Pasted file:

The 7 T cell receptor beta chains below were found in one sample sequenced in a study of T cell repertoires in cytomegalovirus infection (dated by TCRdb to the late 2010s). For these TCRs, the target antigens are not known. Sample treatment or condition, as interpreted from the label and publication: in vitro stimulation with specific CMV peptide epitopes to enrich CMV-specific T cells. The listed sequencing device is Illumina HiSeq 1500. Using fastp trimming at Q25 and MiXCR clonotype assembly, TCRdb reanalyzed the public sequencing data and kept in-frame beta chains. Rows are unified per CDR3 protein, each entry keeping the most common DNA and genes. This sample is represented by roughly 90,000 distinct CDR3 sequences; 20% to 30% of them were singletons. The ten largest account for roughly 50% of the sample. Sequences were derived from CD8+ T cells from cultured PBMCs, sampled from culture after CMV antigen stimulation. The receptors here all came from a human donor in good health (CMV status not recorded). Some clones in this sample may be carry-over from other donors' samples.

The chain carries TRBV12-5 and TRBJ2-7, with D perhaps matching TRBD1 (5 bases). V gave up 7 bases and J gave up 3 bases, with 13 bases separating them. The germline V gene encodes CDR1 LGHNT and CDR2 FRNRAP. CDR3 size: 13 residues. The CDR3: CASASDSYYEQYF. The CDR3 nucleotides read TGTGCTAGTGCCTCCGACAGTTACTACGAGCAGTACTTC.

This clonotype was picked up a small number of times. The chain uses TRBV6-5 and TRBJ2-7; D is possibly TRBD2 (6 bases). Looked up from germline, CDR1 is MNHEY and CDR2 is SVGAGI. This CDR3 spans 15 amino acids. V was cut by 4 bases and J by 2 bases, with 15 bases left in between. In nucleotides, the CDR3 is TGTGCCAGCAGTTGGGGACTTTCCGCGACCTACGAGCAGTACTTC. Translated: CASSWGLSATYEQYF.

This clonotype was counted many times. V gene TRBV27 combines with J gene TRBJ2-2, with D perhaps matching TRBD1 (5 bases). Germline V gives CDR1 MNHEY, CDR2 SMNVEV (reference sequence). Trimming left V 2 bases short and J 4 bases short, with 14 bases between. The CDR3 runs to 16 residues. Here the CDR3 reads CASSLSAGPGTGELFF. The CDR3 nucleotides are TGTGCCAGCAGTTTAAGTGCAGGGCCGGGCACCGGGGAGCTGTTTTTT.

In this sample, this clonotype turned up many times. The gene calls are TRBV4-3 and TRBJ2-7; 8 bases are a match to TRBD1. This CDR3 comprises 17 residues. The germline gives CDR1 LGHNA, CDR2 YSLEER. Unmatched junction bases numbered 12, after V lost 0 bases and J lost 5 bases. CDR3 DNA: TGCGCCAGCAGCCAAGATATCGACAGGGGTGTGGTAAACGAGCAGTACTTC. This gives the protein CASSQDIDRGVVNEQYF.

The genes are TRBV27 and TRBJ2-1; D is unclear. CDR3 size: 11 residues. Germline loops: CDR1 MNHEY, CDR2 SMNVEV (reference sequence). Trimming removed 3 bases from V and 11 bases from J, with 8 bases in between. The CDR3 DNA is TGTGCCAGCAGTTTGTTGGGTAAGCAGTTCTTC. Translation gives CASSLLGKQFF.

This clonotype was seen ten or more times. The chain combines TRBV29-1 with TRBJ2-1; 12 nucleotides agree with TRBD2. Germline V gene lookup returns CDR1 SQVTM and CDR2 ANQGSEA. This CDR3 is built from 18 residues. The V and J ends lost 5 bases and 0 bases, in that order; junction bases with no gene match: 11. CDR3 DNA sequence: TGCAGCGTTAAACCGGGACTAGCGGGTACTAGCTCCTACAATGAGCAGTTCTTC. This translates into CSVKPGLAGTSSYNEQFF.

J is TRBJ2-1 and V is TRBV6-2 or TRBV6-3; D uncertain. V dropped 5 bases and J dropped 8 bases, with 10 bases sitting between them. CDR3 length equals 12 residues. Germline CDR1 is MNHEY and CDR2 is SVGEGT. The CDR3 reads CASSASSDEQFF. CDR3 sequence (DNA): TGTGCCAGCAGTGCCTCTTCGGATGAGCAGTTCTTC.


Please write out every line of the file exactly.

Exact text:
The 7 T cell receptor beta chains below were found in one sample sequenced in a study of T cell repertoires in cytomegalovirus infection (dated by TCRdb to the late 2010s). For these TCRs, the target antigens are not known. Sample treatment or condition, as interpreted from the label and publication: in vitro stimulation with specific CMV peptide epitopes to enrich CMV-specific T cells. The listed sequencing device is Illumina HiSeq 1500. Using fastp trimming at Q25 and MiXCR clonotype assembly, TCRdb reanalyzed the public sequencing data and kept in-frame beta chains. Rows are unified per CDR3 protein, each entry keeping the most common DNA and genes. This sample is represented by roughly 90,000 distinct CDR3 sequences; 20% to 30% of them were singletons. The ten largest account for roughly 50% of the sample. Sequences were derived from CD8+ T cells from cultured PBMCs, sampled from culture after CMV antigen stimulation. The receptors here all came from a human donor in good health (CMV status not recorded). Some clones in this sample may be carry-over from other donors' samples.

The chain carries TRBV12-5 and TRBJ2-7, with D perhaps matching TRBD1 (5 bases). V gave up 7 bases and J gave up 3 bases, with 13 bases separating them. The germline V gene encodes CDR1 LGHNT and CDR2 FRNRAP. CDR3 size: 13 residues. The CDR3: CASASDSYYEQYF. The CDR3 nucleotides read TGTGCTAGTGCCTCCGACAGTTACTACGAGCAGTACTTC.

This clonotype was picked up a small number of times. The chain uses TRBV6-5 and TRBJ2-7; D is possibly TRBD2 (6 bases). Looked up from germline, CDR1 is MNHEY and CDR2 is SVGAGI. This CDR3 spans 15 amino acids. V was cut by 4 bases and J by 2 bases, with 15 bases left in between. In nucleotides, the CDR3 is TGTGCCAGCAGTTGGGGACTTTCCGCGACCTACGAGCAGTACTTC. Translated: CASSWGLSATYEQYF.

This clonotype was counted many times. V gene TRBV27 combines with J gene TRBJ2-2, with D perhaps matching TRBD1 (5 bases). Germline V gives CDR1 MNHEY, CDR2 SMNVEV (reference sequence). Trimming left V 2 bases short and J 4 bases short, with 14 bases between. The CDR3 runs to 16 residues. Here the CDR3 reads CASSLSAGPGTGELFF. The CDR3 nucleotides are TGTGCCAGCAGTTTAAGTGCAGGGCCGGGCACCGGGGAGCTGTTTTTT.

In this sample, this clonotype turned up many times. The gene calls are TRBV4-3 and TRBJ2-7; 8 bases are a match to TRBD1. This CDR3 comprises 17 residues. The germline gives CDR1 LGHNA, CDR2 YSLEER. Unmatched junction bases numbered 12, after V lost 0 bases and J lost 5 bases. CDR3 DNA: TGCGCCAGCAGCCAAGATATCGACAGGGGTGTGGTAAACGAGCAGTACTTC. This gives the protein CASSQDIDRGVVNEQYF.

The genes are TRBV27 and TRBJ2-1; D is unclear. CDR3 size: 11 residues. Germline loops: CDR1 MNHEY, CDR2 SMNVEV (reference sequence). Trimming removed 3 bases from V and 11 bases from J, with 8 bases in between. The CDR3 DNA is TGTGCCAGCAGTTTGTTGGGTAAGCAGTTCTTC. Translation gives CASSLLGKQFF.

This clonotype was seen ten or more times. The chain combines TRBV29-1 with TRBJ2-1; 12 nucleotides agree with TRBD2. Germline V gene lookup returns CDR1 SQVTM and CDR2 ANQGSEA. This CDR3 is built from 18 residues. The V and J ends lost 5 bases and 0 bases, in that order; junction bases with no gene match: 11. CDR3 DNA sequence: TGCAGCGTTAAACCGGGACTAGCGGGTACTAGCTCCTACAATGAGCAGTTCTTC. This translates into CSVKPGLAGTSSYNEQFF.

J is TRBJ2-1 and V is TRBV6-2 or TRBV6-3; D uncertain. V dropped 5 bases and J dropped 8 bases, with 10 bases sitting between them. CDR3 length equals 12 residues. Germline CDR1 is MNHEY and CDR2 is SVGEGT. The CDR3 reads CASSASSDEQFF. CDR3 sequence (DNA): TGTGCCAGCAGTGCCTCTTCGGATGAGCAGTTCTTC.